Title:

United States Patent 3901074

Abstract:

The dynamic complex elastic modulus of a viscoelastic material is computed rom three longitudinal deflection measurements on a prismatic rod of the material which is subjected to a compressional sinusoidal stress wave. A laser interferometer is proposed to make these deflection measurements in combination with reflecting mirrors which are located at the top, half and quarter positions of the sample rod. The rod is secured at one end and free at the distal end where the compressional stress wave is applied.

Inventors:

DOUGLAS BRUCE E

Application Number:

05/441536

Publication Date:

08/26/1975

Filing Date:

02/11/1974

Export Citation:

Assignee:

THE UNITED STATES OF AMERICA AS REPRESENTED BY THE SECRETARY OF THE NAVY

Primary Class:

Other Classes:

73/579, 73/813

International Classes:

Field of Search:

356/16R,109,110,113,32 73

View Patent Images:

US Patent References:

3782184 | TORQUE TRANSDUCER AND METHOD OF MEASURING TORQUE | 1974-01-01 | Shuck | |

3756074 | CONTINUOUSLY RECORDING MECHANICAL RELAXATION SPECTROMETER | 1973-09-04 | Hedvig et al. | |

3734623 | INTERFEROMETER UTILIZING A TUNABLE LASER OR SIMILAR FREQUENCY VARIABLE WAVE ENERGY GENERATOR | 1973-05-22 | Wolber | |

3699808 | DYNAMIC TESTING DEVICE FOR VISCO-ELASTIC MATERIALS | 1972-10-24 | Ford et al. | |

3417608 | Device for determining the modulus of young of visco-elastic materials | 1968-12-24 | Barigant | |

3319460 | Device for determining the modulus of young of visco-elastic materials | 1967-05-16 | Barigant |

Primary Examiner:

Queisser, Richard C.

Assistant Examiner:

Beauchamp, John P.

Attorney, Agent or Firm:

Sciascia, Hodges R. S. Q. E.

Claims:

What is claimed is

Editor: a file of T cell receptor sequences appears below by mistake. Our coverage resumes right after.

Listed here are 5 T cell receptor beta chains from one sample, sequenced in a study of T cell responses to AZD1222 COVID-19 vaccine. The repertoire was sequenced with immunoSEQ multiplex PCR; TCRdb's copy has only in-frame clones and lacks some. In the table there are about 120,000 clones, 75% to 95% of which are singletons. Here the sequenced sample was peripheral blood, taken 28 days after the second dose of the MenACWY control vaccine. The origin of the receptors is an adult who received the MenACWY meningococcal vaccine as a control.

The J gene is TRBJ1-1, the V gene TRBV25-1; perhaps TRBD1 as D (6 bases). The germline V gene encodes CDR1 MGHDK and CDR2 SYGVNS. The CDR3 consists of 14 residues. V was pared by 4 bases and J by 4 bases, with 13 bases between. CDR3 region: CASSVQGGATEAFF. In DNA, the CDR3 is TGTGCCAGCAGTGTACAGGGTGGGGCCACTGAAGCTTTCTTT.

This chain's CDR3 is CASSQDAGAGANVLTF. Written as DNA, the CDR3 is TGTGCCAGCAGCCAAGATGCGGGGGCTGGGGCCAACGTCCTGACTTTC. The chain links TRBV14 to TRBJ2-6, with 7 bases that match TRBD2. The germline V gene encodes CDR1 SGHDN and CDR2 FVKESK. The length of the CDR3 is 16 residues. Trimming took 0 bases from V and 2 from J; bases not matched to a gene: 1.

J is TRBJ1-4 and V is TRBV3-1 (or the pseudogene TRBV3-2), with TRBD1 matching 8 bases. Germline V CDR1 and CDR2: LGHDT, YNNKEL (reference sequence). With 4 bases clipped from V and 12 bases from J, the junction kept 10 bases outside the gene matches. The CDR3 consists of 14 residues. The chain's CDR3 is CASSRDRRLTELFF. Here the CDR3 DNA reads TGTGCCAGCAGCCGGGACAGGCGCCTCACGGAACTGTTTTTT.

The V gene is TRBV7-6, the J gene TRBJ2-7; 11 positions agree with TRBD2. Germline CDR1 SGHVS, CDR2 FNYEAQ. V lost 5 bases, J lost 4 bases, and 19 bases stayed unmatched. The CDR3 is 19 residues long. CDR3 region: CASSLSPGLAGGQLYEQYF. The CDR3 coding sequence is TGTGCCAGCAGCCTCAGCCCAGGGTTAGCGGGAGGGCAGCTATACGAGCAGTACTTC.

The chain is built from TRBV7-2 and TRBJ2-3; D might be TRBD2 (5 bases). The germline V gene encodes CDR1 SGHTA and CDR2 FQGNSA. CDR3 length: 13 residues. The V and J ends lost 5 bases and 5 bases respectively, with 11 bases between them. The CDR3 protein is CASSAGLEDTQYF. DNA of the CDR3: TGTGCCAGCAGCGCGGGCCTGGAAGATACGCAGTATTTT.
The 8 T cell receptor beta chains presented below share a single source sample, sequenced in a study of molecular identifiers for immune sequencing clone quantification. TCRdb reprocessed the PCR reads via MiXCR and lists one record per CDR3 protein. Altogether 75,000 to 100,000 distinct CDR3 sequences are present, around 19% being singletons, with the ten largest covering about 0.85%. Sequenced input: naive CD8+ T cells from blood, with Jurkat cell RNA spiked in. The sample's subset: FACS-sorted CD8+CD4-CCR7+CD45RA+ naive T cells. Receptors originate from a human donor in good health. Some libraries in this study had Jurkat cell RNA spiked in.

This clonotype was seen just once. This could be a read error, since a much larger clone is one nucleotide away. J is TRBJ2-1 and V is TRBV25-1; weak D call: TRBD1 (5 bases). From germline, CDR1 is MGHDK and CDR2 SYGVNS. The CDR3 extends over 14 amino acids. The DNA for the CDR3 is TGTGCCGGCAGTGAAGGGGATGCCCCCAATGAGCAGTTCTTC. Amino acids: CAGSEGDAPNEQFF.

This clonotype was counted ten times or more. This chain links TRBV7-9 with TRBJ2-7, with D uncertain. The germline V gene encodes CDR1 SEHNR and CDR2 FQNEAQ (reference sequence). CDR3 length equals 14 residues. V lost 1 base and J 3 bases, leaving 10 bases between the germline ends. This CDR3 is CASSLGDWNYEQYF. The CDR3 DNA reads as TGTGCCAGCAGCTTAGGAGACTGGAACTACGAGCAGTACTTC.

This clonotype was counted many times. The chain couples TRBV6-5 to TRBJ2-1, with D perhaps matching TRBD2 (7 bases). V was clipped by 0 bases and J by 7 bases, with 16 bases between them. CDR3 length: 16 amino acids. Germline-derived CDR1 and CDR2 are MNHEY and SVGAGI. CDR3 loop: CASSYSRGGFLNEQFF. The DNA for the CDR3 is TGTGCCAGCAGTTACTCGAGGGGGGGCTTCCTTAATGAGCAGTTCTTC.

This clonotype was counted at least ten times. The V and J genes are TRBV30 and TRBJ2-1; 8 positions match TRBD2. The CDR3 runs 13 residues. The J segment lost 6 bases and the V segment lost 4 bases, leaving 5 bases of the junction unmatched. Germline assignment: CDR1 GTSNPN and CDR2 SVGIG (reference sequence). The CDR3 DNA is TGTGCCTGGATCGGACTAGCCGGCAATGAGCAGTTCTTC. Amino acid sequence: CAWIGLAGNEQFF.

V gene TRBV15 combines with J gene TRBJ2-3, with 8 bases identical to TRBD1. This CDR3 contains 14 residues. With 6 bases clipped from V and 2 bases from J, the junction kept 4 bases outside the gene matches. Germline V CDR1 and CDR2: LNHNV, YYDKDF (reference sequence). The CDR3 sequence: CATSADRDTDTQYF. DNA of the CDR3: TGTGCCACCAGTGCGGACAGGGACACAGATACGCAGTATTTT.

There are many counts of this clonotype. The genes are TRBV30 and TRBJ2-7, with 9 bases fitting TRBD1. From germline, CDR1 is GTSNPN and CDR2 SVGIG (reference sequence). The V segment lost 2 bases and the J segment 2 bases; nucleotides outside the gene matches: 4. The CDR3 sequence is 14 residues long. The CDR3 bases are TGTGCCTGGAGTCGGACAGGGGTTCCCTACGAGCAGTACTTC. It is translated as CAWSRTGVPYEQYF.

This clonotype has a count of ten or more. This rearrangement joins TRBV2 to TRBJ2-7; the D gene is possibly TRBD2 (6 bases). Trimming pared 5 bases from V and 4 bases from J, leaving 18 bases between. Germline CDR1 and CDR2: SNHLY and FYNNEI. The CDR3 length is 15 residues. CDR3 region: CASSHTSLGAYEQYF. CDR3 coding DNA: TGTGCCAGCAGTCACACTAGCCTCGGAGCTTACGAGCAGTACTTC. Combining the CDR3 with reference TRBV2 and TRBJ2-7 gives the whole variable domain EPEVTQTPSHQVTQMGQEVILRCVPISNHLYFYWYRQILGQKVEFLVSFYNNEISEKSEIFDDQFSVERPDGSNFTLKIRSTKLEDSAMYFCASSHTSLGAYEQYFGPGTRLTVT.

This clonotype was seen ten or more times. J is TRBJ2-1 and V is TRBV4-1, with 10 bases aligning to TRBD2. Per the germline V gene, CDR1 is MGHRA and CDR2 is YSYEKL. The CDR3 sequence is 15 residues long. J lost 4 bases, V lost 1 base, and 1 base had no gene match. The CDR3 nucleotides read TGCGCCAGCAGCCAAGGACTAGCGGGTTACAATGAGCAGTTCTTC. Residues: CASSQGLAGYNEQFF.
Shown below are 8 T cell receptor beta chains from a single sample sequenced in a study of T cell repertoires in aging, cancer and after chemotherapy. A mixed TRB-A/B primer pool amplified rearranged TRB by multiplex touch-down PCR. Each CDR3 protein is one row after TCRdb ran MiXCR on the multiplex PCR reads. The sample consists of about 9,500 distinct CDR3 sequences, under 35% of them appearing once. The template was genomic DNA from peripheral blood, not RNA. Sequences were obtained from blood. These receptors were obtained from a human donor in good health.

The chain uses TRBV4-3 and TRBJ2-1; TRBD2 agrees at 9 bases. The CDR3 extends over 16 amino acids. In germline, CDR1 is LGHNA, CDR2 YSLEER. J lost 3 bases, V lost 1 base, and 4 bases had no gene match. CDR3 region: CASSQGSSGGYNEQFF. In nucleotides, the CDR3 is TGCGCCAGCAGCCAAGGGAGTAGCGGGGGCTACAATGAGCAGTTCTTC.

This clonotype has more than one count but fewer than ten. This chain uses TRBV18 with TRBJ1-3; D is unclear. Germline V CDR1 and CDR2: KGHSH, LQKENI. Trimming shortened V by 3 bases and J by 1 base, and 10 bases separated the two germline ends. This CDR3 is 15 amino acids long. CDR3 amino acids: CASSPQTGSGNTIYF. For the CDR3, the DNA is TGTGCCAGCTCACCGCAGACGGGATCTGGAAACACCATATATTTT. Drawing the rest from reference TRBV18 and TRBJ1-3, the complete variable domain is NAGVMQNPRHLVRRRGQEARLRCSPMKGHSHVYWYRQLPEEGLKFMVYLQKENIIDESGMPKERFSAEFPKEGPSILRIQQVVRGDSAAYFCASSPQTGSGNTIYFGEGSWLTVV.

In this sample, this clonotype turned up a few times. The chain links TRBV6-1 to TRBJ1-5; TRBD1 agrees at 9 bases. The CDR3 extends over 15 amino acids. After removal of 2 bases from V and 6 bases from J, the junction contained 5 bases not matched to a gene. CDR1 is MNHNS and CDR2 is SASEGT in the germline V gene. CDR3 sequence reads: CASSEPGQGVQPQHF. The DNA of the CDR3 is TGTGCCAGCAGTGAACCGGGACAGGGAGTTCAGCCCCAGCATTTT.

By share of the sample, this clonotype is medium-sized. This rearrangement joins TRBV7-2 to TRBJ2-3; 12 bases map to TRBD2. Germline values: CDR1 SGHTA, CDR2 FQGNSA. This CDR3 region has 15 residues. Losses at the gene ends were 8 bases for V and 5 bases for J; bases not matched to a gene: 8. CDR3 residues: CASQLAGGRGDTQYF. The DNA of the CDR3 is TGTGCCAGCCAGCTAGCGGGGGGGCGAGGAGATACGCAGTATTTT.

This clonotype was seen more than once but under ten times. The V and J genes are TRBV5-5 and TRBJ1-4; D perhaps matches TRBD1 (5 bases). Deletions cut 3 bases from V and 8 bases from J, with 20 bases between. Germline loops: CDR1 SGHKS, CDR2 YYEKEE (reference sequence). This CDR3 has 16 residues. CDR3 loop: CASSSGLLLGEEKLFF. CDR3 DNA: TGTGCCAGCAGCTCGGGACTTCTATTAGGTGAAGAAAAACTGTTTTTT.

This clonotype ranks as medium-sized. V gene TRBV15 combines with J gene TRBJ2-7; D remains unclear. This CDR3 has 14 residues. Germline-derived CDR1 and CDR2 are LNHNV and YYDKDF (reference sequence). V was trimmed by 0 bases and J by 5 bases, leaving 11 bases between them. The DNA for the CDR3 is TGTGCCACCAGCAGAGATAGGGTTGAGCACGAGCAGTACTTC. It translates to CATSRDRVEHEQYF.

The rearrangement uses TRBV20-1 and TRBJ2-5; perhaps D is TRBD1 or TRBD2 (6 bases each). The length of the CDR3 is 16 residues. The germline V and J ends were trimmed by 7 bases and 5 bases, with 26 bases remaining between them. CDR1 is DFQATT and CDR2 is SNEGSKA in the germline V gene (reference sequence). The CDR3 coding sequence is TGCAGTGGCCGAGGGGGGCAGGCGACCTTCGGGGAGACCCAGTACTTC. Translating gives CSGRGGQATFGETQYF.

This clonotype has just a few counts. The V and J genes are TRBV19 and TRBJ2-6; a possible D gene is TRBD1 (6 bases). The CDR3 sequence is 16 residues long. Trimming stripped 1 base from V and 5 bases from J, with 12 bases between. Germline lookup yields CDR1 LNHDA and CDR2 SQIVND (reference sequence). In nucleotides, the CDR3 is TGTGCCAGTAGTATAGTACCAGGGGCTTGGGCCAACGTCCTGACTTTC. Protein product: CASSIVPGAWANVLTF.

1. A method for measuring the dynamic complex elastic modulus of a viscoelastic material comprising the steps of:

2. An apparatus for measuring the displacement of a sample rod of viscoelastic material under sinusoidal longitudinal compression waves at lineal points critical for the determination of the dynamic complex modulus of elasticity of the material, comprising:

1. A method for measuring the dynamic complex elastic modulus of a viscoelastic material comprising the steps of:

2. An apparatus for measuring the displacement of a sample rod of viscoelastic material under sinusoidal longitudinal compression waves at lineal points critical for the determination of the dynamic complex modulus of elasticity of the material, comprising:

Description:

BACKGROUND AND SUMMARY

Viscoelastic materials are commercially utilized to damp mechanical vibrations in resonant structures. In general, the design of a damping treatment which utilizes these materials requires that two of the material's dynamic complex moduli be known as a function of frequency and temperature. The invention described herein is a method and apparatus of measuring one of these moduli, the complex elastic, or Young's, modules, which utilizes a laser interferometer to measure the longitudinal vibrational displacement at three positions on a sample of the material in the form of a viscoelastic prismatic rod which is subjected to a compressional sinusoidal stress load. The rod is fixed at one end and free at the other. Although several techniques exist for this type of measurement, the instant method is effective over a wide range of enviromental conditions, e.g., a wide range of temperatures under which the parameter can be determined. It offers a precise, nonresonant method for determining the complex elastic modulus of inherently damped materials which have a high real elastic modulus. Experimentally, this procedure places a negligible mechanical load on the test sample to minimize the effects of external mechanical loading on the test sample.